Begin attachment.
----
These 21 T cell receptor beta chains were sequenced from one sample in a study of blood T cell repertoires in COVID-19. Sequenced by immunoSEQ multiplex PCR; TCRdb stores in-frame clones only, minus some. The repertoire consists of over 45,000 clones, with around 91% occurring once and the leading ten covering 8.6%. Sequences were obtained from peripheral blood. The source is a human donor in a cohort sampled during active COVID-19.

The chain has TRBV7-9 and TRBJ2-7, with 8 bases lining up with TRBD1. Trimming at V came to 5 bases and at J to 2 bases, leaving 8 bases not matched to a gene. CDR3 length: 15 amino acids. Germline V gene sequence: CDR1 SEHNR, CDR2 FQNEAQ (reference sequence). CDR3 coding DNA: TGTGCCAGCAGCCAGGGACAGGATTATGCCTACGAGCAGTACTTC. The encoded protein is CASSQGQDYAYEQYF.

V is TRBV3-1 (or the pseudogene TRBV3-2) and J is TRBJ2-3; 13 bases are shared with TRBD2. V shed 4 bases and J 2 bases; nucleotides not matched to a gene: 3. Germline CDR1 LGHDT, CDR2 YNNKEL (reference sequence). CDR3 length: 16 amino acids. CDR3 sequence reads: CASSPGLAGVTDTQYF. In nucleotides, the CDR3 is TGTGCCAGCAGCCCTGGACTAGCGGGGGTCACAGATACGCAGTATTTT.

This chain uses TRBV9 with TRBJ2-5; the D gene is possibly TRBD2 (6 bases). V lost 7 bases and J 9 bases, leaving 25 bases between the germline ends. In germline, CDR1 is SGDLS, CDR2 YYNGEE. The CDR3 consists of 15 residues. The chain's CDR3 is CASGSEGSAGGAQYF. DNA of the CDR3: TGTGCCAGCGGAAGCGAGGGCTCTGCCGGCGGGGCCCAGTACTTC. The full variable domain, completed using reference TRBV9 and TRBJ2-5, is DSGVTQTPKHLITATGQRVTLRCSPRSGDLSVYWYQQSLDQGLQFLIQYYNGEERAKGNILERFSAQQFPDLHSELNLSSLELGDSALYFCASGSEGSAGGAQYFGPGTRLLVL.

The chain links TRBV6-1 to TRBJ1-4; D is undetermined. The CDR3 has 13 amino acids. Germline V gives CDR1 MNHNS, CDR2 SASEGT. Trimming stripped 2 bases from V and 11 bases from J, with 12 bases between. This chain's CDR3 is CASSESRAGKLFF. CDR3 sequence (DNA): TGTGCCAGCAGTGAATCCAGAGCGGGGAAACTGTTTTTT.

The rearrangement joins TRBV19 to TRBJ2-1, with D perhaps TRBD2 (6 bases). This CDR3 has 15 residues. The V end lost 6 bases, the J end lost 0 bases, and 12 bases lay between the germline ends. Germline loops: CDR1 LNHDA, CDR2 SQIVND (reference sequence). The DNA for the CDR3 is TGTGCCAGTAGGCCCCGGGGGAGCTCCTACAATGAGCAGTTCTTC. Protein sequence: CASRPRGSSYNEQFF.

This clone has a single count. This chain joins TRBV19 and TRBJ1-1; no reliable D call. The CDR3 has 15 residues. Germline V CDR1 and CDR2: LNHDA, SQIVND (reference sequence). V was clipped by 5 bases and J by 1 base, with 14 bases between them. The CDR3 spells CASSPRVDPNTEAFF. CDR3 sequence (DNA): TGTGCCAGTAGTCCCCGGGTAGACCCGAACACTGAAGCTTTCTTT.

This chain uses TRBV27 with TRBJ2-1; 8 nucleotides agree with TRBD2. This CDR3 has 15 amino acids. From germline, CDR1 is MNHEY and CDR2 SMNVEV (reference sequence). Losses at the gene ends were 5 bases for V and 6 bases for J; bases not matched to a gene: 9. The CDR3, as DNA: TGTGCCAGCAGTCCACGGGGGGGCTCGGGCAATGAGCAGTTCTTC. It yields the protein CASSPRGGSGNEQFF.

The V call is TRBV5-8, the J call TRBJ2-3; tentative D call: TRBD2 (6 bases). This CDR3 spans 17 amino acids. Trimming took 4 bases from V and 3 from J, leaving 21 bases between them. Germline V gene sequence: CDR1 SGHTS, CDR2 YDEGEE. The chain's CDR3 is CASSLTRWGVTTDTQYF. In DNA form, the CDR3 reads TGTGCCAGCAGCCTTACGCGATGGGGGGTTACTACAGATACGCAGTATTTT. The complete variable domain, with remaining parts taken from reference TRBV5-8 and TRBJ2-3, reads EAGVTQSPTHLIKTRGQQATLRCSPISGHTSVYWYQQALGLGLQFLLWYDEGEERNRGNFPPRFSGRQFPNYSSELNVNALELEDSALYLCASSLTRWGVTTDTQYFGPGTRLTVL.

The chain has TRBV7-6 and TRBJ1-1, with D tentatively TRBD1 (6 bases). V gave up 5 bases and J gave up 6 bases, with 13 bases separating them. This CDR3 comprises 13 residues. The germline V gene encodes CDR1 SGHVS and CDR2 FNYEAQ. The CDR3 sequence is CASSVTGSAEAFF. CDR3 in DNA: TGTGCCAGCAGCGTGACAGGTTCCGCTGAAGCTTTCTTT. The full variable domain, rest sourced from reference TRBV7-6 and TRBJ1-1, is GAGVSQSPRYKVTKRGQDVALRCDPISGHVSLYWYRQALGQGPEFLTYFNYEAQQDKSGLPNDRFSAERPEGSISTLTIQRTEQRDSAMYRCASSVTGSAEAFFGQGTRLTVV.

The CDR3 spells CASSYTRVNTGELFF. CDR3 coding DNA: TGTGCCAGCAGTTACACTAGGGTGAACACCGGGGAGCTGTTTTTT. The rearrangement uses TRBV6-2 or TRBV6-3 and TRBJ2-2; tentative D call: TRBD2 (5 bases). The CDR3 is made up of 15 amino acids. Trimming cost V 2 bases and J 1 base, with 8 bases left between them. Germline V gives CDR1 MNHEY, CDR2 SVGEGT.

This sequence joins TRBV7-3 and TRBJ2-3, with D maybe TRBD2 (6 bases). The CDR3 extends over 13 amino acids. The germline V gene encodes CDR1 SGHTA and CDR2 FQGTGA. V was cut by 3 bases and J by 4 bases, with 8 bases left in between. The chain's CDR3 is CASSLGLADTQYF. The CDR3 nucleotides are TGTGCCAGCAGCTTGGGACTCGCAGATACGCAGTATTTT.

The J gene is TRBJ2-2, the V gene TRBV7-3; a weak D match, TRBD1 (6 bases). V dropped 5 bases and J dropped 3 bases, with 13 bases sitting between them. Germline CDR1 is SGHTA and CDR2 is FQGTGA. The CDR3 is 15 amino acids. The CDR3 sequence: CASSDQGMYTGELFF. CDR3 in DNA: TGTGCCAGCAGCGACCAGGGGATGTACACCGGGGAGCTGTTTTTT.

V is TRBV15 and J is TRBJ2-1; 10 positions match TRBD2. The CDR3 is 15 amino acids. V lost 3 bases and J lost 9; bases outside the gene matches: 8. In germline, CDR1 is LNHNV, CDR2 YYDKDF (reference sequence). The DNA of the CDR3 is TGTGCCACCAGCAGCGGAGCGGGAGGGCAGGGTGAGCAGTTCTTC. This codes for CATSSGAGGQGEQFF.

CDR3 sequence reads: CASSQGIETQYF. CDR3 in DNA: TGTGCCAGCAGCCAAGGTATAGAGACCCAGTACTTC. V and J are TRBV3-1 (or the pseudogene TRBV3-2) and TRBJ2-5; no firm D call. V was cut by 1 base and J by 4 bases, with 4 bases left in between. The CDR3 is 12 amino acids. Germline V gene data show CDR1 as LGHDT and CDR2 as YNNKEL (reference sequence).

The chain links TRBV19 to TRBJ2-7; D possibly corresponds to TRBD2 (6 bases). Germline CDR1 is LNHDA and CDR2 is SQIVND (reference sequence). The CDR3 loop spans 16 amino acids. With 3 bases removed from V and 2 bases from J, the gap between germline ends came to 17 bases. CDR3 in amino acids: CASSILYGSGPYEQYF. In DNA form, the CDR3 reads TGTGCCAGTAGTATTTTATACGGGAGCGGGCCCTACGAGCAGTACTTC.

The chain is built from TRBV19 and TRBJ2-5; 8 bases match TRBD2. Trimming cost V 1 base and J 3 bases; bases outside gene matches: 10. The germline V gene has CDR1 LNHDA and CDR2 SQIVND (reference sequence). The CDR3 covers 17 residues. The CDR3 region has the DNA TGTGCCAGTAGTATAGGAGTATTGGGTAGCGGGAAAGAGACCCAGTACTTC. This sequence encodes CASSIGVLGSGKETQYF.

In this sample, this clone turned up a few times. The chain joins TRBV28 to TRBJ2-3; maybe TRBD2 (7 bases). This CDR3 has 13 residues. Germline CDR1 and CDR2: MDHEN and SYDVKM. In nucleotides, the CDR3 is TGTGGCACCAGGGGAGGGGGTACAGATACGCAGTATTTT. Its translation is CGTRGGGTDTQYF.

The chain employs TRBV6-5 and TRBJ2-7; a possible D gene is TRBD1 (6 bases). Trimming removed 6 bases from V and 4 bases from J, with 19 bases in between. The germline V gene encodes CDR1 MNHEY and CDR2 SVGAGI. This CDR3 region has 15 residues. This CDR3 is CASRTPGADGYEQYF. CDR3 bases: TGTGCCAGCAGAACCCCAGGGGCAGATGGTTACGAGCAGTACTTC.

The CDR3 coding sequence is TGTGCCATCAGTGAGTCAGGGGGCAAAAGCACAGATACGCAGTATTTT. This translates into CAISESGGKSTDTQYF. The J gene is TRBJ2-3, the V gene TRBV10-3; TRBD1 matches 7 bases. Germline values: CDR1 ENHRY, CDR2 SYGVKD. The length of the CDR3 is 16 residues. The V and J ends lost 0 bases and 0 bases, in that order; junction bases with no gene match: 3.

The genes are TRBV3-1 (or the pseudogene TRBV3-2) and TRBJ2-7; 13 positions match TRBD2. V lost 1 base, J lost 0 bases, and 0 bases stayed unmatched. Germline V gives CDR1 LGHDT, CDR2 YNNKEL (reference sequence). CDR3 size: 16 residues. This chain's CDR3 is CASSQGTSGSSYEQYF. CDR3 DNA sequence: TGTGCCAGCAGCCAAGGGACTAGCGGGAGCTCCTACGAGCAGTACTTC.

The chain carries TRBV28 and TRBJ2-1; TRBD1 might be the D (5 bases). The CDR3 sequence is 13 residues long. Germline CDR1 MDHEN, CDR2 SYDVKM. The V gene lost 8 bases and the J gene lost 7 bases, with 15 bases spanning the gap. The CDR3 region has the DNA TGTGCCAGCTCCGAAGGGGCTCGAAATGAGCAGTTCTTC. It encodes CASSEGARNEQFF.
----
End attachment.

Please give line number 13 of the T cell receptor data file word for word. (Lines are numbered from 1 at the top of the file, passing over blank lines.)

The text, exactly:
The J gene is TRBJ2-2, the V gene TRBV7-3; a weak D match, TRBD1 (6 bases). V dropped 5 bases and J dropped 3 bases, with 13 bases sitting between them. Germline CDR1 is SGHTA and CDR2 is FQGTGA. The CDR3 is 15 amino acids. The CDR3 sequence: CASSDQGMYTGELFF. CDR3 in DNA: TGTGCCAGCAGCGACCAGGGGATGTACACCGGGGAGCTGTTTTTT.